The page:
But the promised transformation is mere window dressing. Two key loopholes still exist, allowing most products to be approved for sale without clinical trials in humans. Although the FDA insists that high-risk devices undergo “stringent” testing to win approval, few actually do. A recent study, for example, found that only 5 percent of the highest-risk implantable cardiac devices were subjected to clinical trials on par with the testing required for drug approval.

In 1976, when medical devices first came under the regulatory control of the FDA, the agency simply grandfathered in all devices that were already on the market. Under this provision, known as the 510(k) pathway, new artificial joints, cataract lens implants and thousands of other devices developed after 1976 can win approval for sale (or “clearance” in FDA parlance) if the product is shown to have “substantial equivalence” to a previously cleared “predicate” device.” Four out of five devices are cleared for sale this way. Of those, at least 95 percent were cleared without clinical studies, according to research by Diana Zuckerman and her colleagues at the National Center for Health Research.

For some devices, that makes sense. You don’t need a clinical trial to test a new tongue depressor or hospital stretcher. But the agency also lets higher-risk devices through based on predicate devices, some of which have been recalled for safety problems. A recent study by researchers at the University of Oxford discovered that 16 percent of surgical meshes cleared for sale in the United States between 2013 and 2015 were based on products previously removed from the market because of serious complications. When one of us asked the FDA how this could happen, officials answered that the agency doesn’t evaluate the performance of the predicate when clearing devices for sale, just that there is (or was) a predicate.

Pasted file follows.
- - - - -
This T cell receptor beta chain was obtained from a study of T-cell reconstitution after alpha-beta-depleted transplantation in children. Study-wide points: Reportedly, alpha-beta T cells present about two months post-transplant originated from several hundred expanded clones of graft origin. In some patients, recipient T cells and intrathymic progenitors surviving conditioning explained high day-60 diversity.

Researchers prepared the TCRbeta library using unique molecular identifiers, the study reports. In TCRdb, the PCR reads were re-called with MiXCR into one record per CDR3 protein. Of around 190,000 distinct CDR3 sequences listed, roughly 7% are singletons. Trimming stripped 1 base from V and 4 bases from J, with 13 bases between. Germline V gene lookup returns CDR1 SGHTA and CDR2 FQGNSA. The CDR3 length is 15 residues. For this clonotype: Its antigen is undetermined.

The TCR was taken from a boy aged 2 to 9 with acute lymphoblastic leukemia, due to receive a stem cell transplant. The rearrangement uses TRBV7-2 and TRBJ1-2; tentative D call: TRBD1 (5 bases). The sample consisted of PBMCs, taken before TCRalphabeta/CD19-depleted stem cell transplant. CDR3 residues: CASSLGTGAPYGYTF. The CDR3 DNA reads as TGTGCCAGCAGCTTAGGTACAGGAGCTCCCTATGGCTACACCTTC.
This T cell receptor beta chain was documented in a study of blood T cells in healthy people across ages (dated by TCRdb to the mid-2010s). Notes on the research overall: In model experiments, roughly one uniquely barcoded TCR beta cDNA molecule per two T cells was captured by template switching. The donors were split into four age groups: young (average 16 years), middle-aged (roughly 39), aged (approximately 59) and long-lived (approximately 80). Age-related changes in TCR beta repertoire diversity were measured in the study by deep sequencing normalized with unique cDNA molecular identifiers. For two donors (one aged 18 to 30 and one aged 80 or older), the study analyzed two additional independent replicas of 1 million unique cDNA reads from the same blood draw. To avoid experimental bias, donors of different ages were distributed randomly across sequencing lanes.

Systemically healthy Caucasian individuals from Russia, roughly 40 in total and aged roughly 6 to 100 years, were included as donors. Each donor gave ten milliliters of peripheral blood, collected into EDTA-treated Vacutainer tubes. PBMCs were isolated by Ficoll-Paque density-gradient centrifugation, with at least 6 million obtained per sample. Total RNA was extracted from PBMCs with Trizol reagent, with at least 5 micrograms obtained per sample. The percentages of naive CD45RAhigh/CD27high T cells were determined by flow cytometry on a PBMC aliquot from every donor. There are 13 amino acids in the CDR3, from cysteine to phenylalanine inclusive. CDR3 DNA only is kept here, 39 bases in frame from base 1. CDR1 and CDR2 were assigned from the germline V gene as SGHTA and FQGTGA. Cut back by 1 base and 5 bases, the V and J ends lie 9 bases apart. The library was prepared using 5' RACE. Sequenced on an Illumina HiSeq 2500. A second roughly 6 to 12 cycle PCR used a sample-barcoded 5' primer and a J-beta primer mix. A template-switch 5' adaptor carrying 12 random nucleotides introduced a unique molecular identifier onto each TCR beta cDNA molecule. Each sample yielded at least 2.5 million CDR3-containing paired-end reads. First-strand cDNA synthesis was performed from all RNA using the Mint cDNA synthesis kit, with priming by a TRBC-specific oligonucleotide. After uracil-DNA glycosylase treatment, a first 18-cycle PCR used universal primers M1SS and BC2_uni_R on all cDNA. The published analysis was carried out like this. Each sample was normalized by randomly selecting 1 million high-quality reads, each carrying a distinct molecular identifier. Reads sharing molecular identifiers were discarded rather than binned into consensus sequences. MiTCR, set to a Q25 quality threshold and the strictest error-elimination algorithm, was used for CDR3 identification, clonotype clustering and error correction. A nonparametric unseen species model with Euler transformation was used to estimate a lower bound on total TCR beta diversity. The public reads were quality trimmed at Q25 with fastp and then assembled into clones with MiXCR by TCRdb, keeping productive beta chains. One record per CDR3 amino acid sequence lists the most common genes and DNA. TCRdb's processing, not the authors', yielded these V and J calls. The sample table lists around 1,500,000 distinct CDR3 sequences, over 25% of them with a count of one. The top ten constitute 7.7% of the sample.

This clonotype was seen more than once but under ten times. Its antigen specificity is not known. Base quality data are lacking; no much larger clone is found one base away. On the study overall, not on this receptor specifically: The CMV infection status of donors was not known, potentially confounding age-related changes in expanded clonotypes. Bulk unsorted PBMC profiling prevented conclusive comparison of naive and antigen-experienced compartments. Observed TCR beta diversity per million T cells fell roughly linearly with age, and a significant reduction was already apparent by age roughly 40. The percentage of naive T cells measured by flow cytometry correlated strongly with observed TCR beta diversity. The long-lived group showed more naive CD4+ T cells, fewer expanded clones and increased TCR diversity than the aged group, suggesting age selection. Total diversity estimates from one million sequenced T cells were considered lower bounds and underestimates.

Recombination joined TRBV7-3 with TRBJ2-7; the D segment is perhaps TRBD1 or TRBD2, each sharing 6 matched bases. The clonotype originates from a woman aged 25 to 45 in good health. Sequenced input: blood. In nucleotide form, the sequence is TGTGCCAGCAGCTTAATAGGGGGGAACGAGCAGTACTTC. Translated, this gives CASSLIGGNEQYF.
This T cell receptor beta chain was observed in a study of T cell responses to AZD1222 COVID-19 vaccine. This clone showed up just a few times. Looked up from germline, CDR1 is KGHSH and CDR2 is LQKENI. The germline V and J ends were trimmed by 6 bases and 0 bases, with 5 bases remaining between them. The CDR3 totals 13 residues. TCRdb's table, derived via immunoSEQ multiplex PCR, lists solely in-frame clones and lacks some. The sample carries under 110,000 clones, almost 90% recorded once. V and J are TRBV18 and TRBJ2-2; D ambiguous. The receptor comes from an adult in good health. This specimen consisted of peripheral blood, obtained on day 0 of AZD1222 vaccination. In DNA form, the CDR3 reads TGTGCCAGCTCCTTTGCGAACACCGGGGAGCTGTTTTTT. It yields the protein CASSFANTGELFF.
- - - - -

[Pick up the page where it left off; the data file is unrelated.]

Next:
According to the FDA, the “most impactful” change it is considering is recommending (not mandating) that companies cite predicate devices no older than 10 years. Yet device-makers could still cite predicates that were themselves based on earlier devices that may date back well past 10 years, something the FDA acknowledged in an email to us, stating that “devices cleared under a 510(k), regardless of how long the predicate has been on the market, have met the 510(k) regulatory review standard.”

The second loophole is the supplement pathway, which applies to new versions of the highest-risk devices, such as artificial hips, deep brain stimulators and spine implants. This process allows manufacturers to inform the FDA that they want to market an updated version of a device with minor changes — once again, allowing them to circumvent clinical trials. Researchers at Harvard found that 99 percent (5,829 of 5,906) of implanted cardiac devices, such as pacemakers and defibrillators, were approved through the supplement pathway from 1979 to 2012.

The supplement pathway has led to a number of disasters, such as one involving Medtronic’s Sprint Fidelis defibrillators, which are implanted in the chest to shock the heart if it goes into a deadly rhythm known as ventricular fibrillation. The company told the FDA in 2003 that it had updated the device to use thinner electrical leads into the heart. But the new wires were prone to fracture, hitting some patients repeatedly with shocks when their hearts were fine, and not delivering shocks to others who needed them. Doctors put the Sprint Fidelis into Bridget Robb, a patient from Pennsylvania in her early 30s. It shocked her 31 times in a span of minutes in 2007. She said in congressional testimony that it felt like being shot in the chest by a cannon at close range.

By the time Medtronic recalled the defibrillator in 2007, about a quarter-million were in circulation worldwide. Individuals implanted with it live under a sword of Damocles: They risk electrocution and possible death if they leave the Sprint Fidelis alone — and they risk death if their heart stops and the product fails. If they choose to have it removed, they face a 12 to 16 percent rate of serious complications or death from the surgery, according to a study published in 2010 in the journal Circulation.